Platy Pad to the Classroom – Tony Seaman is Molding Young Minds at MIAD

Posted by on Friday, January 23rd, 2015 in platyBlog | No Comments »

Tony Seaman


A talented member of our Platypus team is taking his creativity from the Platy Pad, to the classroom!

Creative director, Tony Seaman, will be teaching an “Advertising Design” course this semester at MIAD (Milwaukee Institute of Art and Design).

Where it all began . . .

Coming from an art direction background and working for a number of Milwaukee ad agencies, Tony has worked in the advertising biz for over 15 years!

“I come from an art directing background – can’t not do this. I’ve tried, unsuccessfully; it’s who I am, and who I’ll always be deep down inside. I’m a firm believer that design can truly make the world a better place. I love collaboration, especially when fueled by equal parts caffeine and panic.”

Tony started working at Platypus in 2004 then left in 2007 to join another agency.  Thankfully, in 2013 he came back to his Platypus home.

 “I returned to the Platy nest in 2013, to work again amongst talented friends. In total, I’ve been here for over five years.”


A Proud Platypus

As a Creative Director at Platypus Advertising + Design, Tony works with internal teams across all disciplines – creative, digital, media, and PR – to successfully achieve goals and objectives for a number of clients. All while producing work that stands above the norm – visually, conceptually, and strategically.


This course is not new for Tony. He taught this class in previous semesters at MIAD – always being in an “adjunct” role – or as MIAD calls it, “working faculty.”

This specific course consists of juniors and seniors in the Communication Design program – most of which are not familiar with the ad industry. Part of Tony’s semester is spent introducing certain elements of our business to the students — strategic thinking, research, and conceptual approaches, etc. — while also instructing them on the finer points of executing an advertising campaign.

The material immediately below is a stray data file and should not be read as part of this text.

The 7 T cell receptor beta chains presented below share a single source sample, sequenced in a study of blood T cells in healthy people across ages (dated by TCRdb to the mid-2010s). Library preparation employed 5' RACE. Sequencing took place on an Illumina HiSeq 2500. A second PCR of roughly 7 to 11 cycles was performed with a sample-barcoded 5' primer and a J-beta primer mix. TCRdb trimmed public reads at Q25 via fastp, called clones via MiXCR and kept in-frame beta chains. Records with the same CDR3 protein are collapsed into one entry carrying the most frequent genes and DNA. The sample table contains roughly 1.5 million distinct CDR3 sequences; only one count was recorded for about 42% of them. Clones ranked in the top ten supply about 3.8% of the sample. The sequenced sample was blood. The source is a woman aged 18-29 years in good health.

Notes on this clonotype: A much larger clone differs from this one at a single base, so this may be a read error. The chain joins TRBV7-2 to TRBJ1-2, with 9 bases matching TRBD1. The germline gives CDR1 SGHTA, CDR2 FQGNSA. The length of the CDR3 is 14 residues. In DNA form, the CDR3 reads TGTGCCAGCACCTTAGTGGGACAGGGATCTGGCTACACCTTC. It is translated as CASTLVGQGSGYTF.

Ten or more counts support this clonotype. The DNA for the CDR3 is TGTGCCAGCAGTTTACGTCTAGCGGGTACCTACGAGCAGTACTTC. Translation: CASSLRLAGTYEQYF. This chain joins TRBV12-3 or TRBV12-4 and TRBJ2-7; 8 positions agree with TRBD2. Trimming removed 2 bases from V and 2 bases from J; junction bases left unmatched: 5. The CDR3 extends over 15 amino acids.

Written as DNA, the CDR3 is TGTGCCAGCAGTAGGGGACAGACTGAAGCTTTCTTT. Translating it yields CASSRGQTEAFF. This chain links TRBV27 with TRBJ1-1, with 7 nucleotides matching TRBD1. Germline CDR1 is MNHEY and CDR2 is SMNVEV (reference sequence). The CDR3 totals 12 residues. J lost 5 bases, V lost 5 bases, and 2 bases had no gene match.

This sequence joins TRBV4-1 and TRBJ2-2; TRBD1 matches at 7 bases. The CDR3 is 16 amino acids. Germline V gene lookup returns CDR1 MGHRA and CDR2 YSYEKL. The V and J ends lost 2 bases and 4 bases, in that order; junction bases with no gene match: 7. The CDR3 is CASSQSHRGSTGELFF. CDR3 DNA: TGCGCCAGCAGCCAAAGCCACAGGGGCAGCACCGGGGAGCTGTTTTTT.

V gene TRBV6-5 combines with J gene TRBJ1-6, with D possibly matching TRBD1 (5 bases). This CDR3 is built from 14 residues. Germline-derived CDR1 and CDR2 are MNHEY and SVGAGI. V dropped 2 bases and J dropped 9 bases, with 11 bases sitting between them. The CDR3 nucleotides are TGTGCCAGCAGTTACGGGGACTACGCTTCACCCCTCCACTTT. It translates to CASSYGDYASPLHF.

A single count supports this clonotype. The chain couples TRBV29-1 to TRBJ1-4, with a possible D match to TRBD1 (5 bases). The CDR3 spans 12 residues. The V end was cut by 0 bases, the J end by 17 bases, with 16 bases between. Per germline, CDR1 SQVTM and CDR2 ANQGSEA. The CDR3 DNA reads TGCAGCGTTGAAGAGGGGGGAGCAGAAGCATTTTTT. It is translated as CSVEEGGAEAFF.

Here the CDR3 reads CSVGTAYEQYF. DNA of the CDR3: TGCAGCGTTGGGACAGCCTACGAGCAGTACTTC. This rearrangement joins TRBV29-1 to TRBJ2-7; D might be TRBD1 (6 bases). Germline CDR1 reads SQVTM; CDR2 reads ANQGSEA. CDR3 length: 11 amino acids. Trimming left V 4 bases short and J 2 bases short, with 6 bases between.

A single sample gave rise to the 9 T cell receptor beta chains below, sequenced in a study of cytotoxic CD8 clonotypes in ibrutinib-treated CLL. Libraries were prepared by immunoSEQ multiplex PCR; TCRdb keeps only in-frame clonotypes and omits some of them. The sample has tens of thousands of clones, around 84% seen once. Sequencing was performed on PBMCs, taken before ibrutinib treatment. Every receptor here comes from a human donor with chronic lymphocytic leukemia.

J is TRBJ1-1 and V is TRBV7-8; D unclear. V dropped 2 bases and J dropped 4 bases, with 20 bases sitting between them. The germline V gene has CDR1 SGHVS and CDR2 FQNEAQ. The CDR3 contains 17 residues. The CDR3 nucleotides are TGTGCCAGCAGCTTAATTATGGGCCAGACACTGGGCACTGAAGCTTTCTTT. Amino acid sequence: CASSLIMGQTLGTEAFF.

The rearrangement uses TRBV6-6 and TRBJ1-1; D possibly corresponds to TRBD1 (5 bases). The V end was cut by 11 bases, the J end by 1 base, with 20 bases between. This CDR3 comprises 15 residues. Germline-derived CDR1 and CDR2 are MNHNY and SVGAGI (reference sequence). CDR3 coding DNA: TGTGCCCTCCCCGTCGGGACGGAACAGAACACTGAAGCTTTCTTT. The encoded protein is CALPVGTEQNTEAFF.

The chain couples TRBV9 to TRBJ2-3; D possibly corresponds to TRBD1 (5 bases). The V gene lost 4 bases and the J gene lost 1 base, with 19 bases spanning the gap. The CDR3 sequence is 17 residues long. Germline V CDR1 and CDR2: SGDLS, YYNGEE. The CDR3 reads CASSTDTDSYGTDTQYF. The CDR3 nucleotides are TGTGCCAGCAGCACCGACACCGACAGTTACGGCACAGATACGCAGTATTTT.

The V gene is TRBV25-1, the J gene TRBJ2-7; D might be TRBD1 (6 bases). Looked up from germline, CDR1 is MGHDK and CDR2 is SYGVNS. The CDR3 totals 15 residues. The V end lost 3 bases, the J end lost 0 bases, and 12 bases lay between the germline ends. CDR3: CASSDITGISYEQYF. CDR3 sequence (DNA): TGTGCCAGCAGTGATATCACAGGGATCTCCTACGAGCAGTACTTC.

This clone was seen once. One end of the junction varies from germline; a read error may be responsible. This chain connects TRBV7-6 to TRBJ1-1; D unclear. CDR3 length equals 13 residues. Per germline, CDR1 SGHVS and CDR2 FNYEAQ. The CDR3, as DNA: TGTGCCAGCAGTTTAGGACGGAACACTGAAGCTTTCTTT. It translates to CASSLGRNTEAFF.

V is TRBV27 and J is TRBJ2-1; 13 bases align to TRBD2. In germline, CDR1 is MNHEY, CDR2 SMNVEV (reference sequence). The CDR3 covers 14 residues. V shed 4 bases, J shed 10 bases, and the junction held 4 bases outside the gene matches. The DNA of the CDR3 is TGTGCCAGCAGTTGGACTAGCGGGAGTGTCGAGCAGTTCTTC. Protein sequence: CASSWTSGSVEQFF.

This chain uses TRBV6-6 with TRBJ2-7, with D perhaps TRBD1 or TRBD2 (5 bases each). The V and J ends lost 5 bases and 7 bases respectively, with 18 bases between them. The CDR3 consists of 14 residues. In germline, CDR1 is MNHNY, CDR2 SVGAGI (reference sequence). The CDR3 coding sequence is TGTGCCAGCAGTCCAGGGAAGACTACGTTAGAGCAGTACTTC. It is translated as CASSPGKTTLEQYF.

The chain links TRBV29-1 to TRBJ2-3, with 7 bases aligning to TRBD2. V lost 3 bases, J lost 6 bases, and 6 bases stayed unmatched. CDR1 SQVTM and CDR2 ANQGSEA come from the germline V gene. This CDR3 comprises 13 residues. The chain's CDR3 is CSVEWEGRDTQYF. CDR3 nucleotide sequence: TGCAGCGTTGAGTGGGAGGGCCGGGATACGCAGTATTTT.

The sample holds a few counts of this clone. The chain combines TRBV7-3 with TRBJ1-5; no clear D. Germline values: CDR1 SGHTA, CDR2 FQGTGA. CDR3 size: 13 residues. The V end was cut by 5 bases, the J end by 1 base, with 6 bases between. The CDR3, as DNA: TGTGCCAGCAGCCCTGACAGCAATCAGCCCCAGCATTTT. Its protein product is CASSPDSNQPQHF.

“I find that at the beginning of the semester, the students don’t have a great perception of the ad biz – putting our industry somewhere between used car salesmen and ambulance-chasers . . . By the end of the semester, they often express surprise over their new-found appreciation of advertising. A few even consider getting into the racket themselves,” Tony explained.

Tony believes that his value to these students not only comes from bringing a real-world perspective to the class, but also inviting other ad professionals to speak on the topic.

“These people have much to say about copywriting, conception, and broadcast – and they can say it much better than I can. Plus, the chance for the students to interact, and even network, with these industry folks is very important.”

So when it’s all said and done, what does Tony have to say about his students and their post-course ventures?

 “I still get a kick when I see one of my former students now working in an ad agency. I’d like to think a small part of how they got there could be blamed on me.”

Decisions are still being made whether the rest of the Platypus team will refer to him as “Professor Tony” around the office from now on. Maybe an apple (or ten) on his desk will do.






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